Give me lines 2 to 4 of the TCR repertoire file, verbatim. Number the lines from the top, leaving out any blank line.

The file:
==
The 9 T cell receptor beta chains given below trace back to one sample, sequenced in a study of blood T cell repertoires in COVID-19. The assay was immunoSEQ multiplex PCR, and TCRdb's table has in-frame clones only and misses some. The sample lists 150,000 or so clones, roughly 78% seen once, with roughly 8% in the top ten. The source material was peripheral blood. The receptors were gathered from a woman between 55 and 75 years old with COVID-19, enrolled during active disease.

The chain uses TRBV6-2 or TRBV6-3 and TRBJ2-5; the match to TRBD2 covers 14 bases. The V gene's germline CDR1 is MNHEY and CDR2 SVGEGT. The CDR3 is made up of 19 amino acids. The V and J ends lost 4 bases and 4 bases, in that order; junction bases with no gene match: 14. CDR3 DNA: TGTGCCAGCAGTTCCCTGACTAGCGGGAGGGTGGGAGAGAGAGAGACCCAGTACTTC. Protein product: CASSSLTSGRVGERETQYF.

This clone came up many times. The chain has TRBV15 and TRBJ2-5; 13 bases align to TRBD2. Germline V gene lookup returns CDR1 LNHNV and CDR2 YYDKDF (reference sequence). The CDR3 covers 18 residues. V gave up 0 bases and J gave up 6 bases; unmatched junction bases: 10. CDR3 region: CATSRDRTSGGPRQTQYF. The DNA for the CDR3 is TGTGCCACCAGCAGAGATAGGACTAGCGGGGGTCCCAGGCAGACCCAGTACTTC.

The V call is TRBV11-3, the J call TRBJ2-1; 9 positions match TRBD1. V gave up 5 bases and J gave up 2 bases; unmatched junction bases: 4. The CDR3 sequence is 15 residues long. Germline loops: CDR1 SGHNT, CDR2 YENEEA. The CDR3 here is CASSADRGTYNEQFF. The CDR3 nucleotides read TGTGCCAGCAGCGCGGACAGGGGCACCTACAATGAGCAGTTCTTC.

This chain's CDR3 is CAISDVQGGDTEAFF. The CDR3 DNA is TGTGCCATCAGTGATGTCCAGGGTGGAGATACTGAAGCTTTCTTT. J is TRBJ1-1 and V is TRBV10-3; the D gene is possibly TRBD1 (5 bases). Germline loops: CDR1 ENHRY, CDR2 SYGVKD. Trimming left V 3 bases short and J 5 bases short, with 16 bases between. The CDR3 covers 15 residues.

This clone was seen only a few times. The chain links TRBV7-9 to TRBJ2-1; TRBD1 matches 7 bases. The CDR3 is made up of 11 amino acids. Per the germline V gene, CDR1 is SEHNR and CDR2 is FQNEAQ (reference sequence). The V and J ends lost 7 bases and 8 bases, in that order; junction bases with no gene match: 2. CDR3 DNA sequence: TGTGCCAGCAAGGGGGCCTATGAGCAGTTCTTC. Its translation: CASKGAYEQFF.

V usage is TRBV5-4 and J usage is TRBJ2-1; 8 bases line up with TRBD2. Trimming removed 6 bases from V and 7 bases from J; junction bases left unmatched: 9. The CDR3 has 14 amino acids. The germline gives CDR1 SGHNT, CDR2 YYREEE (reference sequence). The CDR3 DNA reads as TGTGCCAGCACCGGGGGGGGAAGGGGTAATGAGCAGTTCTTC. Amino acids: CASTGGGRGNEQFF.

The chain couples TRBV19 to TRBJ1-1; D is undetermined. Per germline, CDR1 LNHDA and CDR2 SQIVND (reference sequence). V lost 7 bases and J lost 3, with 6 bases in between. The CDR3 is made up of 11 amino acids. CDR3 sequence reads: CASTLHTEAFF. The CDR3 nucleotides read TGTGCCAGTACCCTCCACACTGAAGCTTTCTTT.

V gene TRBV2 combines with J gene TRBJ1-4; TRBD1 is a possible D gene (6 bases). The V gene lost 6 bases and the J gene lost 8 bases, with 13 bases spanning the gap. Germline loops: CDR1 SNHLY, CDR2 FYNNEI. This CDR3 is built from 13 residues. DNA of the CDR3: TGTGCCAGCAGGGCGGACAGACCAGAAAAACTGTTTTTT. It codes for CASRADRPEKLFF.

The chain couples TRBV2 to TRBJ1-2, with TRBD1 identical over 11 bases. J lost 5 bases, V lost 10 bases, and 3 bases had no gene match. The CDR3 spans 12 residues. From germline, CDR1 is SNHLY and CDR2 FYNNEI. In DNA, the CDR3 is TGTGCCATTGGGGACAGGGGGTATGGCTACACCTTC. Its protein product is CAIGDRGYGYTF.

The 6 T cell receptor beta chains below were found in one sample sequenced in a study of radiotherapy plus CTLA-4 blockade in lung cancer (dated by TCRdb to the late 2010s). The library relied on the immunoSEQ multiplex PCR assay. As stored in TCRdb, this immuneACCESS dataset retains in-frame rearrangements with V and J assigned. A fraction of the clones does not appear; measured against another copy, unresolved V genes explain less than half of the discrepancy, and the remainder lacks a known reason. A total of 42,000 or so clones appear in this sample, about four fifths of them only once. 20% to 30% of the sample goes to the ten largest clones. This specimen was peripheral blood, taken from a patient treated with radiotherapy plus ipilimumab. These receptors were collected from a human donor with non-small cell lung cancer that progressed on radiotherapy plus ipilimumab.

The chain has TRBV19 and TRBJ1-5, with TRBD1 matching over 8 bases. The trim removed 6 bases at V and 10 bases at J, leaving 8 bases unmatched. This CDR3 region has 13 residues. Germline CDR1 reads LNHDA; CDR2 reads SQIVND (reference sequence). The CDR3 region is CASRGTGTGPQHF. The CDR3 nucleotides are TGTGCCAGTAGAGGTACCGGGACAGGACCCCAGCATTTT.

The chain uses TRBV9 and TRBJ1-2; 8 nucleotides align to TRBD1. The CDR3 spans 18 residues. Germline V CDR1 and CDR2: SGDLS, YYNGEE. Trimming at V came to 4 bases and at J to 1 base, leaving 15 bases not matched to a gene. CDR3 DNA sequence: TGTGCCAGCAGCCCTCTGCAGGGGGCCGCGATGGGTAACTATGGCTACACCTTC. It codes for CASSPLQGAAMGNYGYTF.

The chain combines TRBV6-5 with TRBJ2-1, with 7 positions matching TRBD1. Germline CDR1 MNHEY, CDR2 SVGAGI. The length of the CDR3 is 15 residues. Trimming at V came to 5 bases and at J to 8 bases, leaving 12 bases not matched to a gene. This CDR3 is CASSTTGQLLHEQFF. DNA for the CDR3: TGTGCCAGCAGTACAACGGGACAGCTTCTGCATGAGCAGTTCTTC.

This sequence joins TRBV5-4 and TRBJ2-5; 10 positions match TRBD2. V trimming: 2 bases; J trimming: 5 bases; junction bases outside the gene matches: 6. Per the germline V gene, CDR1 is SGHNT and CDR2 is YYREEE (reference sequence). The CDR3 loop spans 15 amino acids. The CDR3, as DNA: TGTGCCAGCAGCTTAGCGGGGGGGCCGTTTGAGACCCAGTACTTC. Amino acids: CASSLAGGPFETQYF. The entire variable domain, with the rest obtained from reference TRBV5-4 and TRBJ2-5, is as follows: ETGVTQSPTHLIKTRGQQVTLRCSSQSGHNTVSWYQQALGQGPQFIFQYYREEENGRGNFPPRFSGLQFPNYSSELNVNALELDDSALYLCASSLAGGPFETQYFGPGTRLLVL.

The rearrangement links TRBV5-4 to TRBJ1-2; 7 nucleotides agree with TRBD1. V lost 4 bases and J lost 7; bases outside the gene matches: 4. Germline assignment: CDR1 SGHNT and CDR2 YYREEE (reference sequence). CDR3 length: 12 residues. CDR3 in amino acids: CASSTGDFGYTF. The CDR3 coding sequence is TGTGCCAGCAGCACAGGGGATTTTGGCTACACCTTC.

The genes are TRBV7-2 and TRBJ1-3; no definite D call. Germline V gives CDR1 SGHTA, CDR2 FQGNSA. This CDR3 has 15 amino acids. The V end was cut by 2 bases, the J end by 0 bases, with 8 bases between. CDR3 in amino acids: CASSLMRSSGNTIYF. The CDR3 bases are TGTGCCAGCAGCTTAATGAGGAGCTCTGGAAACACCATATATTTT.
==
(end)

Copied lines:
The chain uses TRBV6-2 or TRBV6-3 and TRBJ2-5; the match to TRBD2 covers 14 bases. The V gene's germline CDR1 is MNHEY and CDR2 SVGEGT. The CDR3 is made up of 19 amino acids. The V and J ends lost 4 bases and 4 bases, in that order; junction bases with no gene match: 14. CDR3 DNA: TGTGCCAGCAGTTCCCTGACTAGCGGGAGGGTGGGAGAGAGAGAGACCCAGTACTTC. Protein product: CASSSLTSGRVGERETQYF.

This clone came up many times. The chain has TRBV15 and TRBJ2-5; 13 bases align to TRBD2. Germline V gene lookup returns CDR1 LNHNV and CDR2 YYDKDF (reference sequence). The CDR3 covers 18 residues. V gave up 0 bases and J gave up 6 bases; unmatched junction bases: 10. CDR3 region: CATSRDRTSGGPRQTQYF. The DNA for the CDR3 is TGTGCCACCAGCAGAGATAGGACTAGCGGGGGTCCCAGGCAGACCCAGTACTTC.

The V call is TRBV11-3, the J call TRBJ2-1; 9 positions match TRBD1. V gave up 5 bases and J gave up 2 bases; unmatched junction bases: 4. The CDR3 sequence is 15 residues long. Germline loops: CDR1 SGHNT, CDR2 YENEEA. The CDR3 here is CASSADRGTYNEQFF. The CDR3 nucleotides read TGTGCCAGCAGCGCGGACAGGGGCACCTACAATGAGCAGTTCTTC.